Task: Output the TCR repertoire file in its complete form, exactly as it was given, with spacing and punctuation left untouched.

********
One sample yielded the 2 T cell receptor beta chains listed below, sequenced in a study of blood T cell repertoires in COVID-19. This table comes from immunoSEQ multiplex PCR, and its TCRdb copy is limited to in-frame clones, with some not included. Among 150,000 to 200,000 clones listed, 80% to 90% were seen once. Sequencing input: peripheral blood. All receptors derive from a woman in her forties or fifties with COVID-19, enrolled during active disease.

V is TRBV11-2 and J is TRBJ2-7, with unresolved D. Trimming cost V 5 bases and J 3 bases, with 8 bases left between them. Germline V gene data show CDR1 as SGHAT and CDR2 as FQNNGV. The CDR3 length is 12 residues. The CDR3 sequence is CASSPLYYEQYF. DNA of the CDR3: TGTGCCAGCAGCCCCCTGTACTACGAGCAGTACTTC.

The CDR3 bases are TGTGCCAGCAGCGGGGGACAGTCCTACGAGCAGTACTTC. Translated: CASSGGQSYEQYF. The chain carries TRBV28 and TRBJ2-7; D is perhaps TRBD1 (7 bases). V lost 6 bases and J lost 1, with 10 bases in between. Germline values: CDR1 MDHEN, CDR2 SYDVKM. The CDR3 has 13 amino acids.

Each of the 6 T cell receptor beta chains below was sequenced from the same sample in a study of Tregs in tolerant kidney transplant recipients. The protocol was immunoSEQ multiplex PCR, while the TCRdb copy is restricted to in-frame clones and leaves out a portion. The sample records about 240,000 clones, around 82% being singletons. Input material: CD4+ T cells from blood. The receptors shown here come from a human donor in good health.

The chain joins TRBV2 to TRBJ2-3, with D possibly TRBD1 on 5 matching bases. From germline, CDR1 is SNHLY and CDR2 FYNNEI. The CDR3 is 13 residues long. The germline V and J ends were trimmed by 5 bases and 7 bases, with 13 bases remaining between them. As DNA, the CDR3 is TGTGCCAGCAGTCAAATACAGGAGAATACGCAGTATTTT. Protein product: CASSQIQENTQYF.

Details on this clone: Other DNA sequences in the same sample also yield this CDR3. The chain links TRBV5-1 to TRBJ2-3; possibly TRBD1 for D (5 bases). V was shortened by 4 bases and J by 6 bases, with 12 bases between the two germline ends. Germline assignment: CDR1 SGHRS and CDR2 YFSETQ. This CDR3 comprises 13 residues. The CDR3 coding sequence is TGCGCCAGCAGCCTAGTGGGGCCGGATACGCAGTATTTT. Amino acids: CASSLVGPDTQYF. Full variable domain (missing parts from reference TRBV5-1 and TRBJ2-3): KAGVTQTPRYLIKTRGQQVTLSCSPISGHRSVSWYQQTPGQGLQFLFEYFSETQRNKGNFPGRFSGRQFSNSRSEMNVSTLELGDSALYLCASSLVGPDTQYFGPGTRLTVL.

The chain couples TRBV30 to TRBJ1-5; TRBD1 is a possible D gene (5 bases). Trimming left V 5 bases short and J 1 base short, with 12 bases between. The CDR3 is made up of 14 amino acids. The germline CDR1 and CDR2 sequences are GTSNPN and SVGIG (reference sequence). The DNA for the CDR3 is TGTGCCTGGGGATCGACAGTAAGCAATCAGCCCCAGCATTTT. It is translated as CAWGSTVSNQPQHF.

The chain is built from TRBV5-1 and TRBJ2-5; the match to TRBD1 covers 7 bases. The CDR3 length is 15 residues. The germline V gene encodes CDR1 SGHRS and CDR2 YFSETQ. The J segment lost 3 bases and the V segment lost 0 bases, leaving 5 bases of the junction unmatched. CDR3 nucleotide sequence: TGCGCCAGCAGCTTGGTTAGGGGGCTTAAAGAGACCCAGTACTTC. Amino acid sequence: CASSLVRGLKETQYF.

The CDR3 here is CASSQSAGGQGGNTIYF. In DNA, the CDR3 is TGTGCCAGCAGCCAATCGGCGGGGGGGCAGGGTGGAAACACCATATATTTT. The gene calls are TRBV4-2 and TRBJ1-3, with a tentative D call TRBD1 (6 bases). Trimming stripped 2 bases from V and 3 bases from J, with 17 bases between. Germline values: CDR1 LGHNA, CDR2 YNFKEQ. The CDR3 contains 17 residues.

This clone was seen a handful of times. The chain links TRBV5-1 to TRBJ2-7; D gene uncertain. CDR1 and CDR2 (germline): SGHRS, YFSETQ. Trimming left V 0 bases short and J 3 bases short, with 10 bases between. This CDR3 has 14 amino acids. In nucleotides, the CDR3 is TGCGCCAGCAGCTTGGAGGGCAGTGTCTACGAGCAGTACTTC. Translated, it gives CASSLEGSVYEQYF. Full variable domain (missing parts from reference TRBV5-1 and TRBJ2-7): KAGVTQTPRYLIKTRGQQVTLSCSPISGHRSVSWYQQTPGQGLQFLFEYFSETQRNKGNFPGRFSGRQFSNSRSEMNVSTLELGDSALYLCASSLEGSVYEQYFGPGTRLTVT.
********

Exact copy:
One sample yielded the 2 T cell receptor beta chains listed below, sequenced in a study of blood T cell repertoires in COVID-19. This table comes from immunoSEQ multiplex PCR, and its TCRdb copy is limited to in-frame clones, with some not included. Among 150,000 to 200,000 clones listed, 80% to 90% were seen once. Sequencing input: peripheral blood. All receptors derive from a woman in her forties or fifties with COVID-19, enrolled during active disease.

V is TRBV11-2 and J is TRBJ2-7, with unresolved D. Trimming cost V 5 bases and J 3 bases, with 8 bases left between them. Germline V gene data show CDR1 as SGHAT and CDR2 as FQNNGV. The CDR3 length is 12 residues. The CDR3 sequence is CASSPLYYEQYF. DNA of the CDR3: TGTGCCAGCAGCCCCCTGTACTACGAGCAGTACTTC.

The CDR3 bases are TGTGCCAGCAGCGGGGGACAGTCCTACGAGCAGTACTTC. Translated: CASSGGQSYEQYF. The chain carries TRBV28 and TRBJ2-7; D is perhaps TRBD1 (7 bases). V lost 6 bases and J lost 1, with 10 bases in between. Germline values: CDR1 MDHEN, CDR2 SYDVKM. The CDR3 has 13 amino acids.

Each of the 6 T cell receptor beta chains below was sequenced from the same sample in a study of Tregs in tolerant kidney transplant recipients. The protocol was immunoSEQ multiplex PCR, while the TCRdb copy is restricted to in-frame clones and leaves out a portion. The sample records about 240,000 clones, around 82% being singletons. Input material: CD4+ T cells from blood. The receptors shown here come from a human donor in good health.

The chain joins TRBV2 to TRBJ2-3, with D possibly TRBD1 on 5 matching bases. From germline, CDR1 is SNHLY and CDR2 FYNNEI. The CDR3 is 13 residues long. The germline V and J ends were trimmed by 5 bases and 7 bases, with 13 bases remaining between them. As DNA, the CDR3 is TGTGCCAGCAGTCAAATACAGGAGAATACGCAGTATTTT. Protein product: CASSQIQENTQYF.

Details on this clone: Other DNA sequences in the same sample also yield this CDR3. The chain links TRBV5-1 to TRBJ2-3; possibly TRBD1 for D (5 bases). V was shortened by 4 bases and J by 6 bases, with 12 bases between the two germline ends. Germline assignment: CDR1 SGHRS and CDR2 YFSETQ. This CDR3 comprises 13 residues. The CDR3 coding sequence is TGCGCCAGCAGCCTAGTGGGGCCGGATACGCAGTATTTT. Amino acids: CASSLVGPDTQYF. Full variable domain (missing parts from reference TRBV5-1 and TRBJ2-3): KAGVTQTPRYLIKTRGQQVTLSCSPISGHRSVSWYQQTPGQGLQFLFEYFSETQRNKGNFPGRFSGRQFSNSRSEMNVSTLELGDSALYLCASSLVGPDTQYFGPGTRLTVL.

The chain couples TRBV30 to TRBJ1-5; TRBD1 is a possible D gene (5 bases). Trimming left V 5 bases short and J 1 base short, with 12 bases between. The CDR3 is made up of 14 amino acids. The germline CDR1 and CDR2 sequences are GTSNPN and SVGIG (reference sequence). The DNA for the CDR3 is TGTGCCTGGGGATCGACAGTAAGCAATCAGCCCCAGCATTTT. It is translated as CAWGSTVSNQPQHF.

The chain is built from TRBV5-1 and TRBJ2-5; the match to TRBD1 covers 7 bases. The CDR3 length is 15 residues. The germline V gene encodes CDR1 SGHRS and CDR2 YFSETQ. The J segment lost 3 bases and the V segment lost 0 bases, leaving 5 bases of the junction unmatched. CDR3 nucleotide sequence: TGCGCCAGCAGCTTGGTTAGGGGGCTTAAAGAGACCCAGTACTTC. Amino acid sequence: CASSLVRGLKETQYF.

The CDR3 here is CASSQSAGGQGGNTIYF. In DNA, the CDR3 is TGTGCCAGCAGCCAATCGGCGGGGGGGCAGGGTGGAAACACCATATATTTT. The gene calls are TRBV4-2 and TRBJ1-3, with a tentative D call TRBD1 (6 bases). Trimming stripped 2 bases from V and 3 bases from J, with 17 bases between. Germline values: CDR1 LGHNA, CDR2 YNFKEQ. The CDR3 contains 17 residues.

This clone was seen a handful of times. The chain links TRBV5-1 to TRBJ2-7; D gene uncertain. CDR1 and CDR2 (germline): SGHRS, YFSETQ. Trimming left V 0 bases short and J 3 bases short, with 10 bases between. This CDR3 has 14 amino acids. In nucleotides, the CDR3 is TGCGCCAGCAGCTTGGAGGGCAGTGTCTACGAGCAGTACTTC. Translated, it gives CASSLEGSVYEQYF. Full variable domain (missing parts from reference TRBV5-1 and TRBJ2-7): KAGVTQTPRYLIKTRGQQVTLSCSPISGHRSVSWYQQTPGQGLQFLFEYFSETQRNKGNFPGRFSGRQFSNSRSEMNVSTLELGDSALYLCASSLEGSVYEQYFGPGTRLTVT.